Over the past 18 months, several research groups within the CS Track consortium have analysed project descriptions stored in the CS Track database from different perspectives (focusing for instance on research area, correlation with the SDG framework, educational aspects etc.). Project descriptions may, of course, be produced at various points in a project’s lifecycle and for a variety of purposes (funding applications, academic papers, conference presentations, final reports etc.), which call for different writing styles and different priorities in terms of content. The CS Track database and, accordingly, this article focuses exclusively on the kind of general, introductory project description that is typically found on CS platforms such as SciStarter or EU-Citizen.Science. What has become apparent over the course of our research is that, even within this one category, CS project descriptions are extremely heterogeneous – both in terms of format, length, and style, and regarding their contents. In the following we will summarise what we have learnt during the process and offer a set of recommendations for writing engaging project descriptions.
The good, the bad and the ugly of project descriptions
As mentioned, we found CS project descriptions posted on CS platforms to vary greatly in terms of their content, length and style. Some are so short that they hardly contain any information on the basic characteristics of the project (location, timeframe, technology used etc.), on the specific tasks to be completed by the citizen scientists, or on the skills required to perform these tasks. Other project descriptions provide lengthy and excessively technical explanations of the project’s scientific background that test the readers’ patience and are difficult to understand for non-experts. Additionally, many project descriptions fail to explain how volunteers will benefit from participating. As a result, some of these texts are not particularly well-suited to the task of sparking interest and prompting readers to join the projects they represent.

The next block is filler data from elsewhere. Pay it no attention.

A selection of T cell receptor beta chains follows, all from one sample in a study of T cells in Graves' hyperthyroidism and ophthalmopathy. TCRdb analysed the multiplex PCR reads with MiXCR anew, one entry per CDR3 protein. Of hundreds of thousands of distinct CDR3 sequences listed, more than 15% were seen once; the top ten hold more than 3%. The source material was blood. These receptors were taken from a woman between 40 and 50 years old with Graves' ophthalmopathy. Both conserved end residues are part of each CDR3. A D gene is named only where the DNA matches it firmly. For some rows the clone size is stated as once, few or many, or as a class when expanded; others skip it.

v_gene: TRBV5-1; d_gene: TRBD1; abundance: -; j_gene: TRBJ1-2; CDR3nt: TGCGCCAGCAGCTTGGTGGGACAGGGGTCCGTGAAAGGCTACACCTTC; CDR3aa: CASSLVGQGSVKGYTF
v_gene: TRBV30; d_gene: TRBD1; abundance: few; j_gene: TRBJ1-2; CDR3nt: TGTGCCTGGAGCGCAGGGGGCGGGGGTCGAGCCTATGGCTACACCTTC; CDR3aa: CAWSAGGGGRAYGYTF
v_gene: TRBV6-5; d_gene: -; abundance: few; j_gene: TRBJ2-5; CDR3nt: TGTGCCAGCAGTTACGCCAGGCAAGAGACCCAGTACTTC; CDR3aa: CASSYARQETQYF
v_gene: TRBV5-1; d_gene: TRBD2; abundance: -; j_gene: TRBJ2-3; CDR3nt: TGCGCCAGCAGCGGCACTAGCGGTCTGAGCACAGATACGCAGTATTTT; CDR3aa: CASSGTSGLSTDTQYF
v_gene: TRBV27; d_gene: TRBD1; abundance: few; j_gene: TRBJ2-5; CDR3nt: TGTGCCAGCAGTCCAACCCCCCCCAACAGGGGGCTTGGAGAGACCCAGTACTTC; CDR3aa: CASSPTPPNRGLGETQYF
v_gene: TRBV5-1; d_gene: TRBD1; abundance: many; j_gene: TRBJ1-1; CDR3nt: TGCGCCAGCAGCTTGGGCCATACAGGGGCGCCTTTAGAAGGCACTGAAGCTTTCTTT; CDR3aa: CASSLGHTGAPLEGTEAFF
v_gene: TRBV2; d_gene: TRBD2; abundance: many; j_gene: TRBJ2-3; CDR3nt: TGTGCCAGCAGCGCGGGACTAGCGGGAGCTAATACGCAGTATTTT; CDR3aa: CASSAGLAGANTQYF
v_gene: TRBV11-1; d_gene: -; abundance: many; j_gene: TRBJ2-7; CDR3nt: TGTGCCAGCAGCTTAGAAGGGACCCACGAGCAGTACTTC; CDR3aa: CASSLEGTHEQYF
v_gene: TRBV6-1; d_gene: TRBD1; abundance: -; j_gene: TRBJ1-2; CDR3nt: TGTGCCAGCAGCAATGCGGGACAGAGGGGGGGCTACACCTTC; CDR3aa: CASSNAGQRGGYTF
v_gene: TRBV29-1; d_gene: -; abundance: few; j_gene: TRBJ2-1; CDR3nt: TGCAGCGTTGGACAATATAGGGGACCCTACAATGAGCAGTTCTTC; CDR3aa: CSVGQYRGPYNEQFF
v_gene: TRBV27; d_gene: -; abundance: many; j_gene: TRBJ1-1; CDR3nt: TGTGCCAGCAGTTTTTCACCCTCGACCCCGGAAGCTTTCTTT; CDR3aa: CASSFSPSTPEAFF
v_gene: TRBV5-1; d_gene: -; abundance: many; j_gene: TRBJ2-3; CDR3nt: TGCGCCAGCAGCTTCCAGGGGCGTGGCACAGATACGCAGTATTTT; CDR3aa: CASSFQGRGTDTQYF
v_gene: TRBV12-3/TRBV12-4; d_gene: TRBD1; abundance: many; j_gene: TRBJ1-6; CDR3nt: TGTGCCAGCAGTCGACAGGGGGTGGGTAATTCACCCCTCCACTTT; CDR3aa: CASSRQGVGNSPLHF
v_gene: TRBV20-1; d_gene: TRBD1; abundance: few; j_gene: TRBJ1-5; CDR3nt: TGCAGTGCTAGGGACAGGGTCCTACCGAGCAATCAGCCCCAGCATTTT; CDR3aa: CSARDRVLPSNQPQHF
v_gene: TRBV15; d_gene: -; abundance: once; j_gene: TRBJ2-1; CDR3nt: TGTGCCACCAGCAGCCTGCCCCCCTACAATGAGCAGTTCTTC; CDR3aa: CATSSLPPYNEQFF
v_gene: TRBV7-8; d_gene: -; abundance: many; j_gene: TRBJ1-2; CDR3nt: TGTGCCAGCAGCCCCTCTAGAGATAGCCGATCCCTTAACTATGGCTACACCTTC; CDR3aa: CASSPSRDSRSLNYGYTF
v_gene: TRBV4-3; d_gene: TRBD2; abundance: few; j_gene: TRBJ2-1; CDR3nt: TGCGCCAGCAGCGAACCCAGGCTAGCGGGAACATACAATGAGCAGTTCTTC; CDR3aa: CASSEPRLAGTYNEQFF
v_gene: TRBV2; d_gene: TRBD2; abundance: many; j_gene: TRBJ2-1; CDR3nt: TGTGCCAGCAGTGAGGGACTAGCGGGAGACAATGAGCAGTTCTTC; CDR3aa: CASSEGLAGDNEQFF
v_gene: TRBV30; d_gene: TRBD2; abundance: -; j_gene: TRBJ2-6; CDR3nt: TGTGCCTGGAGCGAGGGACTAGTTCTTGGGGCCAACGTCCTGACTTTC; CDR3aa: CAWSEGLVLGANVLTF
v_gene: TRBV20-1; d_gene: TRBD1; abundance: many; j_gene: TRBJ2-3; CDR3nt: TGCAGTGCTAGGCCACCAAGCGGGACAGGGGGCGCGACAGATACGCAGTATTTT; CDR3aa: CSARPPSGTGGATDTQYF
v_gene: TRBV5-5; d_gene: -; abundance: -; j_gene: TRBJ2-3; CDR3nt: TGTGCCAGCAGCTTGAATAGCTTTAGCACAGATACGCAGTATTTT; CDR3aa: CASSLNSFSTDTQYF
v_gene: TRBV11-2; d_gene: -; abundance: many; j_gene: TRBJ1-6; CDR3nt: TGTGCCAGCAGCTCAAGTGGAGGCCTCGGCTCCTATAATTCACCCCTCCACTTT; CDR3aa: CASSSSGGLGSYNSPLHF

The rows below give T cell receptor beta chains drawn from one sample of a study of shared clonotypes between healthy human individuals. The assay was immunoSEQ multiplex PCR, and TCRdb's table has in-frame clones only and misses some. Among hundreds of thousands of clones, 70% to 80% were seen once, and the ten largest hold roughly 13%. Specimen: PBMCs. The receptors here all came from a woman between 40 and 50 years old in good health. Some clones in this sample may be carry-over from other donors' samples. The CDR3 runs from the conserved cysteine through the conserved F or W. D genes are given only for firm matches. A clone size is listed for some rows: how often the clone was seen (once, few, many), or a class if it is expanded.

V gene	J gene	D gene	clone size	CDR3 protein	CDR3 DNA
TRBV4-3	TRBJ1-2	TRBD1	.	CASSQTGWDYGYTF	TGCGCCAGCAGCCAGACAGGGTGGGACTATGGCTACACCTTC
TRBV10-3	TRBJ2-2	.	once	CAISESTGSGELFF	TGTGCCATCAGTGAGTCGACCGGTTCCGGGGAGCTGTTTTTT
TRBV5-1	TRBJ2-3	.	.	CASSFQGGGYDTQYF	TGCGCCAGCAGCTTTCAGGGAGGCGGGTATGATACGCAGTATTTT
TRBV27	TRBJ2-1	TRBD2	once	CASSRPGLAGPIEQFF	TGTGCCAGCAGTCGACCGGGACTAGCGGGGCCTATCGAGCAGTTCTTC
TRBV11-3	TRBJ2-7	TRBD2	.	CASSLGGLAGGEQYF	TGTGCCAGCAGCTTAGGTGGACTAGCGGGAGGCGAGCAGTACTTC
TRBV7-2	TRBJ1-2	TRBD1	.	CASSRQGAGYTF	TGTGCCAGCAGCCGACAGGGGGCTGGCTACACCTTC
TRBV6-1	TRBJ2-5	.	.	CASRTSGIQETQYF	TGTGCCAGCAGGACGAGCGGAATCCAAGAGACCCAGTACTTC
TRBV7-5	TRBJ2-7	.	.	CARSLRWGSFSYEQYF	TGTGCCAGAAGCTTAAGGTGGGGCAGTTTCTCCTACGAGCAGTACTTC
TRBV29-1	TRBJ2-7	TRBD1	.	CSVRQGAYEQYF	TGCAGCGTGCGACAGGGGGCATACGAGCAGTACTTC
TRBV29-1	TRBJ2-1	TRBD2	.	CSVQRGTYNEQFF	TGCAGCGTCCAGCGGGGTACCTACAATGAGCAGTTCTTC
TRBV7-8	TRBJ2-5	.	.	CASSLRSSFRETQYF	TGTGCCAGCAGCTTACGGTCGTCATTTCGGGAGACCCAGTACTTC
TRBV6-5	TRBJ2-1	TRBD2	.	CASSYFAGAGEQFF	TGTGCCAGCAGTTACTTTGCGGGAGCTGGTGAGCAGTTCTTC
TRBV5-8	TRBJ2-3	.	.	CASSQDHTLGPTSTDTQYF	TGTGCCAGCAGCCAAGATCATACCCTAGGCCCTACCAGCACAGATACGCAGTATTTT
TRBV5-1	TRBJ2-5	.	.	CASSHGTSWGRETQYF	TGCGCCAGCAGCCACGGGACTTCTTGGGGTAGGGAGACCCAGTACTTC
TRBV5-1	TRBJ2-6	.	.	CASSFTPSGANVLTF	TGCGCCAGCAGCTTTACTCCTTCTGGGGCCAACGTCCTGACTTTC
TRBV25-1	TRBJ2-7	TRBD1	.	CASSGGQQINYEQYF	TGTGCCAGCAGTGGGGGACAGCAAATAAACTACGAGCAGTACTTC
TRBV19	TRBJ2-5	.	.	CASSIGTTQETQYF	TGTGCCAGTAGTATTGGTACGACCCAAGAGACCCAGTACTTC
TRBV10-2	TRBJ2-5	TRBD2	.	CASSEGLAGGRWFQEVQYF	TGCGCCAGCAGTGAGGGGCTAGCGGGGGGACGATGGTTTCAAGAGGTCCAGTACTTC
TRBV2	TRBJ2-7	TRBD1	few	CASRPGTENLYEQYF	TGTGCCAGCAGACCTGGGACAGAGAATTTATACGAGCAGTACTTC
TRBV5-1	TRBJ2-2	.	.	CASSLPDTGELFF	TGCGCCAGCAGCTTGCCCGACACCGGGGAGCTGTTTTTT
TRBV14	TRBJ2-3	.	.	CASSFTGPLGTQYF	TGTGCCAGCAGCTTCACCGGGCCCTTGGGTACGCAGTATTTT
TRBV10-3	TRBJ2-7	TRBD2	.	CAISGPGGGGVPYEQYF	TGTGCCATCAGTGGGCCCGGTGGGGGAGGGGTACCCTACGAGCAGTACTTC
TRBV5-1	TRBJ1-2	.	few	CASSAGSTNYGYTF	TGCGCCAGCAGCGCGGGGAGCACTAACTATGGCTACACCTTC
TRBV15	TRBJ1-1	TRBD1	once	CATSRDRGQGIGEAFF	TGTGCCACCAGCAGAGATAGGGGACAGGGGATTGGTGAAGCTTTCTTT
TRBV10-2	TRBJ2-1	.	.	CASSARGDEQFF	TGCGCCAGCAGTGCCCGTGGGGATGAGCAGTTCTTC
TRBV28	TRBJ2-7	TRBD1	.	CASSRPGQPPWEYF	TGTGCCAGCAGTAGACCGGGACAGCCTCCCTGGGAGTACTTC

This is quite unfortunate since project descriptions are often the first point of contact between a CS project and prospective participants and thus play a crucial role in recruiting volunteers.
How to write engaging project descriptions
Having read hundreds of project descriptions from the CS Track database and observed the deficits discussed above, we concluded that it would be useful to create a set of recommendations to help project initiators present their project in the best possible light. The approach we took was to look at the matter through the eyes of a prospective participant and ask ‘what information do I need’ and ‘what kind of content would motivate me to join the project’. With these guiding questions in mind, we designed an evidence-based template for writing an engaging project description and organised a webinar to invite feedback from CS practitioners. Now we are happy to share the final version as a resource for the CS community.
In addition to providing general advice on length, style and presentation, our template guides the reader through the process of writing a project description in ten simple steps. These ten steps are explained in very concrete terms and illustrated with text examples. The annotated template is available as a PDF download on the CS Track Zenodo page [https://zenodo.org/record/7004061#.YyAvTexBzRM].
If you have questions, comments or suggestions, or if you would like to adapt the template in some way, please do not hesitate to contact us.